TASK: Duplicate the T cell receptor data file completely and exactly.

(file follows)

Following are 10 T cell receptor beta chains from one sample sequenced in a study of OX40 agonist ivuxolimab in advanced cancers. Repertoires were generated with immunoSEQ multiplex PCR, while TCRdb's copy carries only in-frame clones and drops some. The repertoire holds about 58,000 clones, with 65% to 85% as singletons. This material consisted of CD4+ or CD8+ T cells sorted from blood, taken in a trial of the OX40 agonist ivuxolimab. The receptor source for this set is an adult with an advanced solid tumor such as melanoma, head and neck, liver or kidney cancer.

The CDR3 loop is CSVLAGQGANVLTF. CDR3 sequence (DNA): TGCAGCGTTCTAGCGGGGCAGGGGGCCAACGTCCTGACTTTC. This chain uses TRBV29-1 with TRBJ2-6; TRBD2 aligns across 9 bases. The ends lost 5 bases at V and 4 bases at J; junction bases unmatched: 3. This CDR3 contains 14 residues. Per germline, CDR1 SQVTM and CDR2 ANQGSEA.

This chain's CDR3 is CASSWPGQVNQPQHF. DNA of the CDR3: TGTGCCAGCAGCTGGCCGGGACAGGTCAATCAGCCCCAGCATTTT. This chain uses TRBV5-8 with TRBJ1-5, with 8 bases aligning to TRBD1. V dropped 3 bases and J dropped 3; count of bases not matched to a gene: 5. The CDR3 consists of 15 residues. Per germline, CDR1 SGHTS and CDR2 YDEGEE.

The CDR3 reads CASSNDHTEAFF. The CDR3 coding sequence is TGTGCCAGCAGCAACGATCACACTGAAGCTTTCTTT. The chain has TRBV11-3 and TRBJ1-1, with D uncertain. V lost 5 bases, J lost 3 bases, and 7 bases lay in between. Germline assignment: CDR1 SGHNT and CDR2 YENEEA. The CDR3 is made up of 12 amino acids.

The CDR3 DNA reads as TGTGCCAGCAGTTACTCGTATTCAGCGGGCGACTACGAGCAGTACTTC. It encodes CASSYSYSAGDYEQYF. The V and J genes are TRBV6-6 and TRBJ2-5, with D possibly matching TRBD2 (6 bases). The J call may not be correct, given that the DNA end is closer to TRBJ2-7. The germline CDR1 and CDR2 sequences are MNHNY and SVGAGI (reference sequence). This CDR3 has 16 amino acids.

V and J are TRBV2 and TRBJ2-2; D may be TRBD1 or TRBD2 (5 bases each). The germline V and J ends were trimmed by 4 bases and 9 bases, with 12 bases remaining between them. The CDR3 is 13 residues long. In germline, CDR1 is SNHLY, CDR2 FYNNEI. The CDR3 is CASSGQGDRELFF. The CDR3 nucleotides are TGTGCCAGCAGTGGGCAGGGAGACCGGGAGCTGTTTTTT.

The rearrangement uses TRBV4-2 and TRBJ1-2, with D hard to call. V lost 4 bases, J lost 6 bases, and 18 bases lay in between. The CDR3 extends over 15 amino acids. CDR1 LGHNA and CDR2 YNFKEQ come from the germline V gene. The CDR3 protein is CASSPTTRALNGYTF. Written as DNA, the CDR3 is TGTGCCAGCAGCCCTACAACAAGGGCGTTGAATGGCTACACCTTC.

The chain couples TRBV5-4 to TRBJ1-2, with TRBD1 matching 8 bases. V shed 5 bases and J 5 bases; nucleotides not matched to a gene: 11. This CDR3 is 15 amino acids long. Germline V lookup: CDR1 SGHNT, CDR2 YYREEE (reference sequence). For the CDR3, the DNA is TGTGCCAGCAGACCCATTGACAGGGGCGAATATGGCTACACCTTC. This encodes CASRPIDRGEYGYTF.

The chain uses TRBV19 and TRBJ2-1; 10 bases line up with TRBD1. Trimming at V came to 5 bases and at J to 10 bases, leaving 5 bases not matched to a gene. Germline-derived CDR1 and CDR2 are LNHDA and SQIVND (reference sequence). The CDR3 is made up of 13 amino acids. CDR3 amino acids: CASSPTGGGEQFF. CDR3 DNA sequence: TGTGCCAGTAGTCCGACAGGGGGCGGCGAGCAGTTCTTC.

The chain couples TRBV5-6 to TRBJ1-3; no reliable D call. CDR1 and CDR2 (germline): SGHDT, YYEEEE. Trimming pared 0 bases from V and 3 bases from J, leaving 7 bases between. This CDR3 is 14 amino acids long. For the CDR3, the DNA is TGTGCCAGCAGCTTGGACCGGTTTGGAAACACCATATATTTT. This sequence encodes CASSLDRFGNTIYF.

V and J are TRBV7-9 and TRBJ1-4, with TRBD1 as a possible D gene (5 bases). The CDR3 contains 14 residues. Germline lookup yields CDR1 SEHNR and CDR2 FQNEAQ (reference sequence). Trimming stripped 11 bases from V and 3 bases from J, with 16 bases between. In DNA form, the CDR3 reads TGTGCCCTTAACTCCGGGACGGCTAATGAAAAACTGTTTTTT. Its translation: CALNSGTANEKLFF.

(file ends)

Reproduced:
Following are 10 T cell receptor beta chains from one sample sequenced in a study of OX40 agonist ivuxolimab in advanced cancers. Repertoires were generated with immunoSEQ multiplex PCR, while TCRdb's copy carries only in-frame clones and drops some. The repertoire holds about 58,000 clones, with 65% to 85% as singletons. This material consisted of CD4+ or CD8+ T cells sorted from blood, taken in a trial of the OX40 agonist ivuxolimab. The receptor source for this set is an adult with an advanced solid tumor such as melanoma, head and neck, liver or kidney cancer.

The CDR3 loop is CSVLAGQGANVLTF. CDR3 sequence (DNA): TGCAGCGTTCTAGCGGGGCAGGGGGCCAACGTCCTGACTTTC. This chain uses TRBV29-1 with TRBJ2-6; TRBD2 aligns across 9 bases. The ends lost 5 bases at V and 4 bases at J; junction bases unmatched: 3. This CDR3 contains 14 residues. Per germline, CDR1 SQVTM and CDR2 ANQGSEA.

This chain's CDR3 is CASSWPGQVNQPQHF. DNA of the CDR3: TGTGCCAGCAGCTGGCCGGGACAGGTCAATCAGCCCCAGCATTTT. This chain uses TRBV5-8 with TRBJ1-5, with 8 bases aligning to TRBD1. V dropped 3 bases and J dropped 3; count of bases not matched to a gene: 5. The CDR3 consists of 15 residues. Per germline, CDR1 SGHTS and CDR2 YDEGEE.

The CDR3 reads CASSNDHTEAFF. The CDR3 coding sequence is TGTGCCAGCAGCAACGATCACACTGAAGCTTTCTTT. The chain has TRBV11-3 and TRBJ1-1, with D uncertain. V lost 5 bases, J lost 3 bases, and 7 bases lay in between. Germline assignment: CDR1 SGHNT and CDR2 YENEEA. The CDR3 is made up of 12 amino acids.

The CDR3 DNA reads as TGTGCCAGCAGTTACTCGTATTCAGCGGGCGACTACGAGCAGTACTTC. It encodes CASSYSYSAGDYEQYF. The V and J genes are TRBV6-6 and TRBJ2-5, with D possibly matching TRBD2 (6 bases). The J call may not be correct, given that the DNA end is closer to TRBJ2-7. The germline CDR1 and CDR2 sequences are MNHNY and SVGAGI (reference sequence). This CDR3 has 16 amino acids.

V and J are TRBV2 and TRBJ2-2; D may be TRBD1 or TRBD2 (5 bases each). The germline V and J ends were trimmed by 4 bases and 9 bases, with 12 bases remaining between them. The CDR3 is 13 residues long. In germline, CDR1 is SNHLY, CDR2 FYNNEI. The CDR3 is CASSGQGDRELFF. The CDR3 nucleotides are TGTGCCAGCAGTGGGCAGGGAGACCGGGAGCTGTTTTTT.

The rearrangement uses TRBV4-2 and TRBJ1-2, with D hard to call. V lost 4 bases, J lost 6 bases, and 18 bases lay in between. The CDR3 extends over 15 amino acids. CDR1 LGHNA and CDR2 YNFKEQ come from the germline V gene. The CDR3 protein is CASSPTTRALNGYTF. Written as DNA, the CDR3 is TGTGCCAGCAGCCCTACAACAAGGGCGTTGAATGGCTACACCTTC.

The chain couples TRBV5-4 to TRBJ1-2, with TRBD1 matching 8 bases. V shed 5 bases and J 5 bases; nucleotides not matched to a gene: 11. This CDR3 is 15 amino acids long. Germline V lookup: CDR1 SGHNT, CDR2 YYREEE (reference sequence). For the CDR3, the DNA is TGTGCCAGCAGACCCATTGACAGGGGCGAATATGGCTACACCTTC. This encodes CASRPIDRGEYGYTF.

The chain uses TRBV19 and TRBJ2-1; 10 bases line up with TRBD1. Trimming at V came to 5 bases and at J to 10 bases, leaving 5 bases not matched to a gene. Germline-derived CDR1 and CDR2 are LNHDA and SQIVND (reference sequence). The CDR3 is made up of 13 amino acids. CDR3 amino acids: CASSPTGGGEQFF. CDR3 DNA sequence: TGTGCCAGTAGTCCGACAGGGGGCGGCGAGCAGTTCTTC.

The chain couples TRBV5-6 to TRBJ1-3; no reliable D call. CDR1 and CDR2 (germline): SGHDT, YYEEEE. Trimming pared 0 bases from V and 3 bases from J, leaving 7 bases between. This CDR3 is 14 amino acids long. For the CDR3, the DNA is TGTGCCAGCAGCTTGGACCGGTTTGGAAACACCATATATTTT. This sequence encodes CASSLDRFGNTIYF.

V and J are TRBV7-9 and TRBJ1-4, with TRBD1 as a possible D gene (5 bases). The CDR3 contains 14 residues. Germline lookup yields CDR1 SEHNR and CDR2 FQNEAQ (reference sequence). Trimming stripped 11 bases from V and 3 bases from J, with 16 bases between. In DNA form, the CDR3 reads TGTGCCCTTAACTCCGGGACGGCTAATGAAAAACTGTTTTTT. Its translation: CALNSGTANEKLFF.